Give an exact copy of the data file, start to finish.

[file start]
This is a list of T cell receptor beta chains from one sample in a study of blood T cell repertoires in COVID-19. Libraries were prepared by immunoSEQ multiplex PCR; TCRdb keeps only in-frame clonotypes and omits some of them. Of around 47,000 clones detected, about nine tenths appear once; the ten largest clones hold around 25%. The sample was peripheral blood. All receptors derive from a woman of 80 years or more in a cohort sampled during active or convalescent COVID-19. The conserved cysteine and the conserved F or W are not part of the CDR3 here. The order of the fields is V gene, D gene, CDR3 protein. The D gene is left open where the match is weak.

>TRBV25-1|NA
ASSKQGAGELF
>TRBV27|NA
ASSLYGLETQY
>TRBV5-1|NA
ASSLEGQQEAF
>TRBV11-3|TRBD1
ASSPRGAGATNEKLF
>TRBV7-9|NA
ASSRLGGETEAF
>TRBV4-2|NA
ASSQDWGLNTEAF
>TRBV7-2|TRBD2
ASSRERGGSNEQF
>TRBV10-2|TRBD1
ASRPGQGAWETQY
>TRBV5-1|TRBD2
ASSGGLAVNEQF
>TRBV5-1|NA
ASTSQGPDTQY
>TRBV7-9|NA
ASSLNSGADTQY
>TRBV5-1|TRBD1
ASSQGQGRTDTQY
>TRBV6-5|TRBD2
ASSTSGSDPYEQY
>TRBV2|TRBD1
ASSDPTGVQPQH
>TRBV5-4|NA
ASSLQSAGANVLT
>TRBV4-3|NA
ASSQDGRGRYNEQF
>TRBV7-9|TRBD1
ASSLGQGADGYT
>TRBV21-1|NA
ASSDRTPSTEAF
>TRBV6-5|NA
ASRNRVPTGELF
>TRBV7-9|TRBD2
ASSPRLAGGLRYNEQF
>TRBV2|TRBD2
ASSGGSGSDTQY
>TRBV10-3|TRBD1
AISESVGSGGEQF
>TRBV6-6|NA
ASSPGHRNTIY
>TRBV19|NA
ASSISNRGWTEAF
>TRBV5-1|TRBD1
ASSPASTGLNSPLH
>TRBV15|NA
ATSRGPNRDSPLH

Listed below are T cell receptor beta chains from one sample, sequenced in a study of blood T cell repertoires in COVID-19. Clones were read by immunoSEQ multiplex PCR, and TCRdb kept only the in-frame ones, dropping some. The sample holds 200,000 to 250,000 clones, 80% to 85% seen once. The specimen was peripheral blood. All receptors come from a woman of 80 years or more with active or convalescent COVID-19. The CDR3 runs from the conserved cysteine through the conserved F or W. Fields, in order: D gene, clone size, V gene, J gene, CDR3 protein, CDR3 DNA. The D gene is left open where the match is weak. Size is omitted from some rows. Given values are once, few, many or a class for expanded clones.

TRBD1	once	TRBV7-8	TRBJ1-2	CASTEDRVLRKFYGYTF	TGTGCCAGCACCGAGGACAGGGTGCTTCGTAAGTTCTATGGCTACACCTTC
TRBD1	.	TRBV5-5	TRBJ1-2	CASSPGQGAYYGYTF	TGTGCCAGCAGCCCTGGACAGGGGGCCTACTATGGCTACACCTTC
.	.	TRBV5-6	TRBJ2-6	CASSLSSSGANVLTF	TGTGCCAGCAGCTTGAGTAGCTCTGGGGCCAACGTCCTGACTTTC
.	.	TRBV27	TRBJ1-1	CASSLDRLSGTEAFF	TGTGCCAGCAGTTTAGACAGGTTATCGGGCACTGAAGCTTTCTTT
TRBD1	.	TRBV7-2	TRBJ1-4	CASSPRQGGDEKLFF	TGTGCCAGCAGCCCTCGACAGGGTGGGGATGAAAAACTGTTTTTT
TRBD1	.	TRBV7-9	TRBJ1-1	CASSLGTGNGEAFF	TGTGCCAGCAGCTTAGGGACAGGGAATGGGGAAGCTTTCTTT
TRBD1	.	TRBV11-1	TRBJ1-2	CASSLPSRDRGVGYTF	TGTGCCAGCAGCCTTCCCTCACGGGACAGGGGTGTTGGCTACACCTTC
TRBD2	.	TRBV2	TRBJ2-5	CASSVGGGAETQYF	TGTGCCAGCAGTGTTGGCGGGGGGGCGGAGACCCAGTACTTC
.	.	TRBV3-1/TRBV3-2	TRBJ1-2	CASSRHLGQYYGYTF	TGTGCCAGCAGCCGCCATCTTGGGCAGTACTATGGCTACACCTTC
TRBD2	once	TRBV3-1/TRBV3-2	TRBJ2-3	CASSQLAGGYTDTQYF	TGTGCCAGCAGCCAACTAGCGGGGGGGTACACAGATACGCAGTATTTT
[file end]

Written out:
This is a list of T cell receptor beta chains from one sample in a study of blood T cell repertoires in COVID-19. Libraries were prepared by immunoSEQ multiplex PCR; TCRdb keeps only in-frame clonotypes and omits some of them. Of around 47,000 clones detected, about nine tenths appear once; the ten largest clones hold around 25%. The sample was peripheral blood. All receptors derive from a woman of 80 years or more in a cohort sampled during active or convalescent COVID-19. The conserved cysteine and the conserved F or W are not part of the CDR3 here. The order of the fields is V gene, D gene, CDR3 protein. The D gene is left open where the match is weak.

>TRBV25-1|NA
ASSKQGAGELF
>TRBV27|NA
ASSLYGLETQY
>TRBV5-1|NA
ASSLEGQQEAF
>TRBV11-3|TRBD1
ASSPRGAGATNEKLF
>TRBV7-9|NA
ASSRLGGETEAF
>TRBV4-2|NA
ASSQDWGLNTEAF
>TRBV7-2|TRBD2
ASSRERGGSNEQF
>TRBV10-2|TRBD1
ASRPGQGAWETQY
>TRBV5-1|TRBD2
ASSGGLAVNEQF
>TRBV5-1|NA
ASTSQGPDTQY
>TRBV7-9|NA
ASSLNSGADTQY
>TRBV5-1|TRBD1
ASSQGQGRTDTQY
>TRBV6-5|TRBD2
ASSTSGSDPYEQY
>TRBV2|TRBD1
ASSDPTGVQPQH
>TRBV5-4|NA
ASSLQSAGANVLT
>TRBV4-3|NA
ASSQDGRGRYNEQF
>TRBV7-9|TRBD1
ASSLGQGADGYT
>TRBV21-1|NA
ASSDRTPSTEAF
>TRBV6-5|NA
ASRNRVPTGELF
>TRBV7-9|TRBD2
ASSPRLAGGLRYNEQF
>TRBV2|TRBD2
ASSGGSGSDTQY
>TRBV10-3|TRBD1
AISESVGSGGEQF
>TRBV6-6|NA
ASSPGHRNTIY
>TRBV19|NA
ASSISNRGWTEAF
>TRBV5-1|TRBD1
ASSPASTGLNSPLH
>TRBV15|NA
ATSRGPNRDSPLH

Listed below are T cell receptor beta chains from one sample, sequenced in a study of blood T cell repertoires in COVID-19. Clones were read by immunoSEQ multiplex PCR, and TCRdb kept only the in-frame ones, dropping some. The sample holds 200,000 to 250,000 clones, 80% to 85% seen once. The specimen was peripheral blood. All receptors come from a woman of 80 years or more with active or convalescent COVID-19. The CDR3 runs from the conserved cysteine through the conserved F or W. Fields, in order: D gene, clone size, V gene, J gene, CDR3 protein, CDR3 DNA. The D gene is left open where the match is weak. Size is omitted from some rows. Given values are once, few, many or a class for expanded clones.

TRBD1	once	TRBV7-8	TRBJ1-2	CASTEDRVLRKFYGYTF	TGTGCCAGCACCGAGGACAGGGTGCTTCGTAAGTTCTATGGCTACACCTTC
TRBD1	.	TRBV5-5	TRBJ1-2	CASSPGQGAYYGYTF	TGTGCCAGCAGCCCTGGACAGGGGGCCTACTATGGCTACACCTTC
.	.	TRBV5-6	TRBJ2-6	CASSLSSSGANVLTF	TGTGCCAGCAGCTTGAGTAGCTCTGGGGCCAACGTCCTGACTTTC
.	.	TRBV27	TRBJ1-1	CASSLDRLSGTEAFF	TGTGCCAGCAGTTTAGACAGGTTATCGGGCACTGAAGCTTTCTTT
TRBD1	.	TRBV7-2	TRBJ1-4	CASSPRQGGDEKLFF	TGTGCCAGCAGCCCTCGACAGGGTGGGGATGAAAAACTGTTTTTT
TRBD1	.	TRBV7-9	TRBJ1-1	CASSLGTGNGEAFF	TGTGCCAGCAGCTTAGGGACAGGGAATGGGGAAGCTTTCTTT
TRBD1	.	TRBV11-1	TRBJ1-2	CASSLPSRDRGVGYTF	TGTGCCAGCAGCCTTCCCTCACGGGACAGGGGTGTTGGCTACACCTTC
TRBD2	.	TRBV2	TRBJ2-5	CASSVGGGAETQYF	TGTGCCAGCAGTGTTGGCGGGGGGGCGGAGACCCAGTACTTC
.	.	TRBV3-1/TRBV3-2	TRBJ1-2	CASSRHLGQYYGYTF	TGTGCCAGCAGCCGCCATCTTGGGCAGTACTATGGCTACACCTTC
TRBD2	once	TRBV3-1/TRBV3-2	TRBJ2-3	CASSQLAGGYTDTQYF	TGTGCCAGCAGCCAACTAGCGGGGGGGTACACAGATACGCAGTATTTT